We’re all well aware that an overseas move is far-&-away more complex than just planning for a 2-week vacation. Still, many an International Educator has landed on foreign soil only to realize they failed to make adequate arrangements for managing their home-based responsibilities from afar. Two years away from home demands planning, & neglecting to do so can carry some hefty consequences. I lost my house through a snail mail forwarding snafu! It was a lesson hard learned. But rest assured: Disasters can be avoided with proper planning.

We all take daily commitments & responsibilities for granted such as our car, house, pets, student loans, credit card/mortgage payments, taxes, health insurance, utility bills, cable, internet/mobile phone contracts, medications & health care, getting cash from ATMs & keeping in touch with aging parents/grandparents who perhaps don’t text. If you’ve ever tried to manage any of these from out-of-country, you quickly learned “it ain’t easy”, especially with the recent regulation of financial institutions in an effort to prevent international money laundering–just try making changes to your U.S. bank account or mortgage payment from Egypt!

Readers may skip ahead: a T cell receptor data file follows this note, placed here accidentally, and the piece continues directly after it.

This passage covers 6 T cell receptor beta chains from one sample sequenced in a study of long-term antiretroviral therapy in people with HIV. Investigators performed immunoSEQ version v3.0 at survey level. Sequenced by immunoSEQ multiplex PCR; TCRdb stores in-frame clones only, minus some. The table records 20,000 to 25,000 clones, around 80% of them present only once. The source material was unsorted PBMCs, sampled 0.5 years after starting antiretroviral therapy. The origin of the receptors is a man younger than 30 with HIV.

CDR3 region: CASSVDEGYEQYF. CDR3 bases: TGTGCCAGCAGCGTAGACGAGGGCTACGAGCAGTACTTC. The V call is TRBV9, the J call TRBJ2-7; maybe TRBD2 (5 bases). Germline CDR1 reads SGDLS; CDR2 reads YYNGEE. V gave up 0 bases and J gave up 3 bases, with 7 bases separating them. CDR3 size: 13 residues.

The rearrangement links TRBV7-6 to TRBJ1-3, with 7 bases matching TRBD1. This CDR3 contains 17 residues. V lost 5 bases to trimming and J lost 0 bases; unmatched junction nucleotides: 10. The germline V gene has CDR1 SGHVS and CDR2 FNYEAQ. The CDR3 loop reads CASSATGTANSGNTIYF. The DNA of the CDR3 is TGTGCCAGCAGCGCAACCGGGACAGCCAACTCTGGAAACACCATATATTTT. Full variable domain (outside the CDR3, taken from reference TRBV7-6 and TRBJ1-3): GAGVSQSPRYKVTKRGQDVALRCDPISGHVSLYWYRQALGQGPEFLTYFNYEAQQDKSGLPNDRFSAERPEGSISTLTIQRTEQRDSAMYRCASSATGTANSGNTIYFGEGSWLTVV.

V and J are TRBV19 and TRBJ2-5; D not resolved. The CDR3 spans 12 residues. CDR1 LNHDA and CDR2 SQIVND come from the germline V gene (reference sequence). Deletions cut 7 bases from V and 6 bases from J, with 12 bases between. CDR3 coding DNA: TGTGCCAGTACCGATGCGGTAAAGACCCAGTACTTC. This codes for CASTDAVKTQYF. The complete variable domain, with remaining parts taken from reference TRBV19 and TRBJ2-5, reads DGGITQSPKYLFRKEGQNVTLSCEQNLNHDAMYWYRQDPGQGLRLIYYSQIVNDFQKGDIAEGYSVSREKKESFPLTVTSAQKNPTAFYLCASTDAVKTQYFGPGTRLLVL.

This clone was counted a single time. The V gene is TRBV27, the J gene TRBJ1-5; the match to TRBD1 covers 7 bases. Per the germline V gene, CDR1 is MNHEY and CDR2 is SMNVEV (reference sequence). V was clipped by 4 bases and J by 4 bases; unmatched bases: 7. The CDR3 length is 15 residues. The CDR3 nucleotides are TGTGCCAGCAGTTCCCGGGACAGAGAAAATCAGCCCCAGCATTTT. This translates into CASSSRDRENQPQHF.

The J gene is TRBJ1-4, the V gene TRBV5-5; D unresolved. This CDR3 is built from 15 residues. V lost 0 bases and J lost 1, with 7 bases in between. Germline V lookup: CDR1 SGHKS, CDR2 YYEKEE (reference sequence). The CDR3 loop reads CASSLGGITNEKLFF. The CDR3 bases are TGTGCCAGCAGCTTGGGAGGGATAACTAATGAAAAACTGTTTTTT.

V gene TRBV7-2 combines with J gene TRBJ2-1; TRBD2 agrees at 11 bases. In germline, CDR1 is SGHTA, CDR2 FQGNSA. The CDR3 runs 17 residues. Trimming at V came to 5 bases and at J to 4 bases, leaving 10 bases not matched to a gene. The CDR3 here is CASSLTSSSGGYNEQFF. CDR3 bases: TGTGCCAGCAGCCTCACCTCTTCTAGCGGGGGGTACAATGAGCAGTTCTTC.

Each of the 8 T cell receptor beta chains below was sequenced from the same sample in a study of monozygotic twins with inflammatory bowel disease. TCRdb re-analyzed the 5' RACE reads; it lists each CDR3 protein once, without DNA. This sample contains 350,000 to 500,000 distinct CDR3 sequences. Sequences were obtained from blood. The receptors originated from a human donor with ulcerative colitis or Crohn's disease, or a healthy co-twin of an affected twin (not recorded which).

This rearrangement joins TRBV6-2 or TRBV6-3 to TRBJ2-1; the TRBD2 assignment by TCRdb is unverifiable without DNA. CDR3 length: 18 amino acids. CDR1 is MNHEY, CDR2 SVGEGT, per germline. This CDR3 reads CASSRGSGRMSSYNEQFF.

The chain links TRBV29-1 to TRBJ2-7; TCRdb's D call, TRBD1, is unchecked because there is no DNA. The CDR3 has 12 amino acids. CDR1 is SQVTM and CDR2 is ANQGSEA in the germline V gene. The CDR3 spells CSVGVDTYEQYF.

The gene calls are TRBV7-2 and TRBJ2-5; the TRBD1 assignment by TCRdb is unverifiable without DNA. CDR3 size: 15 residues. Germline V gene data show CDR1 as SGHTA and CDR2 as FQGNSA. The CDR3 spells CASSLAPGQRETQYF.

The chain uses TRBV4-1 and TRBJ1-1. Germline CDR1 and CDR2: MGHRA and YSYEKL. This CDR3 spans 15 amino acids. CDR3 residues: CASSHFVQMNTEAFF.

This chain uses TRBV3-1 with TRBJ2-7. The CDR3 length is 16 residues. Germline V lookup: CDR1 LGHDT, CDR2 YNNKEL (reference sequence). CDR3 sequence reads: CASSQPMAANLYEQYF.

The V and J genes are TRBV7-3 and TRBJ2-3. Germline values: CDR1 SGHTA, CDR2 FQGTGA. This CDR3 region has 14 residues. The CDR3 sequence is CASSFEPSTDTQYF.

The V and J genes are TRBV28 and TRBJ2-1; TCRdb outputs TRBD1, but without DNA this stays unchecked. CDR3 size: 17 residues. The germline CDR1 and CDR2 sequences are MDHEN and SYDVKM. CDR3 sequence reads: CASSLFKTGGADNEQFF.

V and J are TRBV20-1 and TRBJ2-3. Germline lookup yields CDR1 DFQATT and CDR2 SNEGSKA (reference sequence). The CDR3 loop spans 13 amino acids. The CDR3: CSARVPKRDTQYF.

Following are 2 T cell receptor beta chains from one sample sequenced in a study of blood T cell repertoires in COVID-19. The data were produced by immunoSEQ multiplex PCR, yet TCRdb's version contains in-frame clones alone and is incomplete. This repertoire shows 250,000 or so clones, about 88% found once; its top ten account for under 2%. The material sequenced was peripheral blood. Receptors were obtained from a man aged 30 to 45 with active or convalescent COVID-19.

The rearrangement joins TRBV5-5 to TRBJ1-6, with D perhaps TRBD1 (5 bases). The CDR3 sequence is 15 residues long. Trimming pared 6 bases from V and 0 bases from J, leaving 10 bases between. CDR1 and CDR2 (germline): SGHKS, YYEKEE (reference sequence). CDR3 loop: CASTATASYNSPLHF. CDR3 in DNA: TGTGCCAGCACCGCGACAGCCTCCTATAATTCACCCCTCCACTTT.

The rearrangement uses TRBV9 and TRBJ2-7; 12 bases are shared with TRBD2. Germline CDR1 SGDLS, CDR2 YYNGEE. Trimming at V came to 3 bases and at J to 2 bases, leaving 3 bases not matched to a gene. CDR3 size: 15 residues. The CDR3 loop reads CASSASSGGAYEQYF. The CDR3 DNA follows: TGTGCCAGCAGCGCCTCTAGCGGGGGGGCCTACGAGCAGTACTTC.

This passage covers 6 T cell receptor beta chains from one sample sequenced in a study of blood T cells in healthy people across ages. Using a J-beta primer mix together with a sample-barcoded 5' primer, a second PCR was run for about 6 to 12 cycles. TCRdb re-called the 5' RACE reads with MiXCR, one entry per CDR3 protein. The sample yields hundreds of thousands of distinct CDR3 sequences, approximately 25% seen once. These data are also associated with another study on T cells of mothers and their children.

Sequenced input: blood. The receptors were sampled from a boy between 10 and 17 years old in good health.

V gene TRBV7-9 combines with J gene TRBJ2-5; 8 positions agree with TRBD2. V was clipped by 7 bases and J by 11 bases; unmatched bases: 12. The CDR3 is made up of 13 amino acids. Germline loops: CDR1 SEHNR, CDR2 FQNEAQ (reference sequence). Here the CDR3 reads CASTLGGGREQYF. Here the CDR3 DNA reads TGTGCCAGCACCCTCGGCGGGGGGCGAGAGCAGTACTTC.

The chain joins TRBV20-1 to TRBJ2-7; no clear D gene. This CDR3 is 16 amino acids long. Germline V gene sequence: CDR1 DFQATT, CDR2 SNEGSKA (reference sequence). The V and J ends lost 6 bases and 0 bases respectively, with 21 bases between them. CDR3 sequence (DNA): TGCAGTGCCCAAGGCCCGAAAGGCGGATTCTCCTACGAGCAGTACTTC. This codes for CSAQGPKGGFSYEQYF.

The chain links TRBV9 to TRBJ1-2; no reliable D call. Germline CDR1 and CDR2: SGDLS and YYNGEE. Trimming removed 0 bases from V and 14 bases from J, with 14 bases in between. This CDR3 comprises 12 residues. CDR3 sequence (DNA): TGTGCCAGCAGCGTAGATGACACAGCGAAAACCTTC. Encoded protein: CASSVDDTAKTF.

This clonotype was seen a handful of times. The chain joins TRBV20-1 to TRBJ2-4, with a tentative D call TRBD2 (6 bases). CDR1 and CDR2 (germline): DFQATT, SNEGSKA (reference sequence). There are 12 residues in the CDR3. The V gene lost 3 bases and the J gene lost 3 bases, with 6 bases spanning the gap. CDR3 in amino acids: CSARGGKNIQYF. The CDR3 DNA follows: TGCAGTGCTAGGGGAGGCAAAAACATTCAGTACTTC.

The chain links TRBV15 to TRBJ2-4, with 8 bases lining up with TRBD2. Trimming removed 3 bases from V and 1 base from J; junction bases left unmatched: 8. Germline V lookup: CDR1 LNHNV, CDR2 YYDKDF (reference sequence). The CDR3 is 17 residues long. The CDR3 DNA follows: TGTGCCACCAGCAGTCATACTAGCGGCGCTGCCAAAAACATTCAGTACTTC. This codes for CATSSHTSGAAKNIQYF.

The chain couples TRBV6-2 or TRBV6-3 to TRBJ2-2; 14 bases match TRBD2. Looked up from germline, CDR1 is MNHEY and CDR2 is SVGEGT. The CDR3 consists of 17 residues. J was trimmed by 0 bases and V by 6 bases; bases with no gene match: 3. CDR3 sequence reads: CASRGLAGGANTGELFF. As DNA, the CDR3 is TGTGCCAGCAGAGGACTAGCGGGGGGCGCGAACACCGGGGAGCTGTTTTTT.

Beyond the sheer logistics of managing the specifics of daily responsibilities from a distance, some educators must take into account a new addition to the family while overseas. Parenting/adopting as a single person &/or parenting a special needs child are all-important elements of our lives to consider & plan for well in advance.

Over the years ISR has created many Articles & Blogs populated with the Comments of experienced International Educators who’ve transposed their lives to overseas locales. We invite you to visit the ISR Articles & Information Archives where you’ll find Articles & Blogs related to just about every aspect of making the leap into overseas living. We know you’ll agree: There’s much to be learned from those who have gone before.

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No Contract? No Deal!

February 11, 2016

contract104860520final“Your word is your bond” has long been a favorite slogan among recruiting agencies. What this jargon means, however, to you as a recruiting candidate is this: You’re expected to accept a verbal-only offer of employment at a recruiting fair as if it were an actual signed contract & then stick, indefinitely, to your word. With your future up in the air you’re told to wait for an actual contract to materialize. Unfortunately, sometimes it never does.